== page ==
For more information about this Bombardier Challenger 300, contact us at 1-203-453-0800, email us or download the aircraft specifications brochure.

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Welcome Kyle Canna, Aircraft Market Researcher

Guardian Jet is pleased to welcome our newest team member, Kyle Canna.

As an Aircraft Market Researcher, Kyle is responsible for ensuring the quality and reliability of the information in Guardian Jet’s proprietary market surveys.

In fact, in his role, Kyle researches more than 125 aircraft markets to determine details about current aircraft for sale and their valuation. He also monitors aircraft sales and helps the company identify new opportunities for aircraft acquisitions.

Kyle earned a BS degree in Aviation Science (with a concentration in Aviation Management) from Bridgewater State University in Bridgewater, MA.

A private pilot with his instrument rating, Kyle has accumulated nearly 150 hours.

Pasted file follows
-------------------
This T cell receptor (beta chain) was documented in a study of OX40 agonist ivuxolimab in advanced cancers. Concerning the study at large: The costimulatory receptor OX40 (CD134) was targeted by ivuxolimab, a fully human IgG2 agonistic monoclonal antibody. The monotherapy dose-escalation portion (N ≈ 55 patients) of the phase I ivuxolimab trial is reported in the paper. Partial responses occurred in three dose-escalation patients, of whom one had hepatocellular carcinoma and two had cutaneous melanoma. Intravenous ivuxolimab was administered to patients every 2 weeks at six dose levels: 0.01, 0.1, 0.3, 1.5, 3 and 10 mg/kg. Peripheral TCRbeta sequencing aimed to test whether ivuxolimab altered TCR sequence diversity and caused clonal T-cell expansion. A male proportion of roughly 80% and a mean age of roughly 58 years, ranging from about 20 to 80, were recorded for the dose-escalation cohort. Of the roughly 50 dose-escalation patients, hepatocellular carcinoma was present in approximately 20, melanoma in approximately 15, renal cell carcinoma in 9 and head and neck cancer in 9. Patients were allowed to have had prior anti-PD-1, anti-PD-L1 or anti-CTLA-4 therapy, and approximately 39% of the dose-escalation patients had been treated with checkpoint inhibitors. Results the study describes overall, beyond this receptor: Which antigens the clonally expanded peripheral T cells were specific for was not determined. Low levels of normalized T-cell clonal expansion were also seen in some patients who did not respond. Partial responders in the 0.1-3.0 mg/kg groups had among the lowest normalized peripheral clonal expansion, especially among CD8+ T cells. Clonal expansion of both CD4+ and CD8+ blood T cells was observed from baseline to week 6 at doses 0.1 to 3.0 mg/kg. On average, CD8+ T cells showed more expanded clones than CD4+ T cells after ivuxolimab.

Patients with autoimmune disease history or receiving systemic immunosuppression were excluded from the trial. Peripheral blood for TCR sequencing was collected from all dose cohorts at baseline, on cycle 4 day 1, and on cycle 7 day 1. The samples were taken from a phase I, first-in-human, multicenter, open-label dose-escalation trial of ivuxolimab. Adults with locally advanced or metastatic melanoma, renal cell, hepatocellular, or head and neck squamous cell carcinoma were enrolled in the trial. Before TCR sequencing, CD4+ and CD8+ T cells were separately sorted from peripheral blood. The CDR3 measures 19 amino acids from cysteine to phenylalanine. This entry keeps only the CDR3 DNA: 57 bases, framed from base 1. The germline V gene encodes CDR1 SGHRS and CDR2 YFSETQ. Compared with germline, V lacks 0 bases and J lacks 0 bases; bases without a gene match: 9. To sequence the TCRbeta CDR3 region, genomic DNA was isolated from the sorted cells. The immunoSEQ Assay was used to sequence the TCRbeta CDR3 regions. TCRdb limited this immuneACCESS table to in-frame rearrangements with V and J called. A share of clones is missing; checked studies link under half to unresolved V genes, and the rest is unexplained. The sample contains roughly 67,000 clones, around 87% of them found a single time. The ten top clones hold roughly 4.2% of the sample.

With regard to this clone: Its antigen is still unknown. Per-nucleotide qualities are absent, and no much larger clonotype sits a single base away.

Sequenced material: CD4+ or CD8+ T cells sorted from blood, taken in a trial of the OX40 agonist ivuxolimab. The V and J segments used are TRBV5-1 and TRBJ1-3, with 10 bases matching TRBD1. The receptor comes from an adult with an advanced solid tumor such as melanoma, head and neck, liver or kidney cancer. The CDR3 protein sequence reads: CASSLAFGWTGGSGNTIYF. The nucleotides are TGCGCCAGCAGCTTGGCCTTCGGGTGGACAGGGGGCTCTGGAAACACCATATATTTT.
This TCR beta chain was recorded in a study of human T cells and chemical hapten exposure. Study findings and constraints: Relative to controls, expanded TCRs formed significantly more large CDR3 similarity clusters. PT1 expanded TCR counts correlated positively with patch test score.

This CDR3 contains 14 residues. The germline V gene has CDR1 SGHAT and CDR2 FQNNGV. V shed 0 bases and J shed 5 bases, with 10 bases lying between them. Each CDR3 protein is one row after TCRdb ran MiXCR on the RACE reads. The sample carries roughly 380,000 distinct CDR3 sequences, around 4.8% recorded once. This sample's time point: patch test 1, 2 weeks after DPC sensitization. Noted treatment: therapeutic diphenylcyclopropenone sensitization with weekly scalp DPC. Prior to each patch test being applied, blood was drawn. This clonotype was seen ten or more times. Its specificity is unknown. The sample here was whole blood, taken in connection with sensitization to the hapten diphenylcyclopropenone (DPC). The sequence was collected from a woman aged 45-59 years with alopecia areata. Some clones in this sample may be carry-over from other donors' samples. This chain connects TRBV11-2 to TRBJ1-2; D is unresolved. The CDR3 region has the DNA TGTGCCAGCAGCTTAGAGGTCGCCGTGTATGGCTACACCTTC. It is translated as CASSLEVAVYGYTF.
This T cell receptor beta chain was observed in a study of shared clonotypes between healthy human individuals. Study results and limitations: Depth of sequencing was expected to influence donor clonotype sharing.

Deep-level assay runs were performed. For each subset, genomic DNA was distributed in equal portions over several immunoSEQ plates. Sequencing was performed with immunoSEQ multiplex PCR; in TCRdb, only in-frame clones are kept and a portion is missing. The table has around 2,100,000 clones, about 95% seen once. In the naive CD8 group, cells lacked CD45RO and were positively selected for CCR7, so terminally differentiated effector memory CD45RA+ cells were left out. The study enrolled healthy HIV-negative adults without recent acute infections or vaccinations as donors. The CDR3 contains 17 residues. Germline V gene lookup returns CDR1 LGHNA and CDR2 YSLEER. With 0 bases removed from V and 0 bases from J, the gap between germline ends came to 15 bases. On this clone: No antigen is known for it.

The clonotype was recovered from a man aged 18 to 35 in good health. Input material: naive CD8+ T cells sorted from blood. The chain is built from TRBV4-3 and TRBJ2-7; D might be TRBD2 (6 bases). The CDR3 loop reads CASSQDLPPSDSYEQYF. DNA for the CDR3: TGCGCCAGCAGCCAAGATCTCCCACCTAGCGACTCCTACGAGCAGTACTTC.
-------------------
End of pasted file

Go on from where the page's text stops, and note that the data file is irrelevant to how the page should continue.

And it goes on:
In keeping with his passion for aviation, Kyle brings to Guardian Jet his desire to one day help buy and sell jets and become a commercial-rated pilot and earn a type rating.

In his spare time, he enjoys a variety of sports, including playing hockey and lacrosse.

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How Will the New U.S. Tax Laws Affect Business Aviation?

In this video blog, Guardian Jet’s VP of Sales Doc Dwyer explains how the new U.S. tax laws will impact business aviation in 2018.

You can watch the 2:46 video or read the transcript below.

Hi, I’m Doc Dwyer.

Today I’m going to talk about the new U.S. tax law, and how it’ll affect business aviation.

Overall, we see a very positive impact on the industry . . . in no small part due to the first major change: 100 percent bonus depreciation.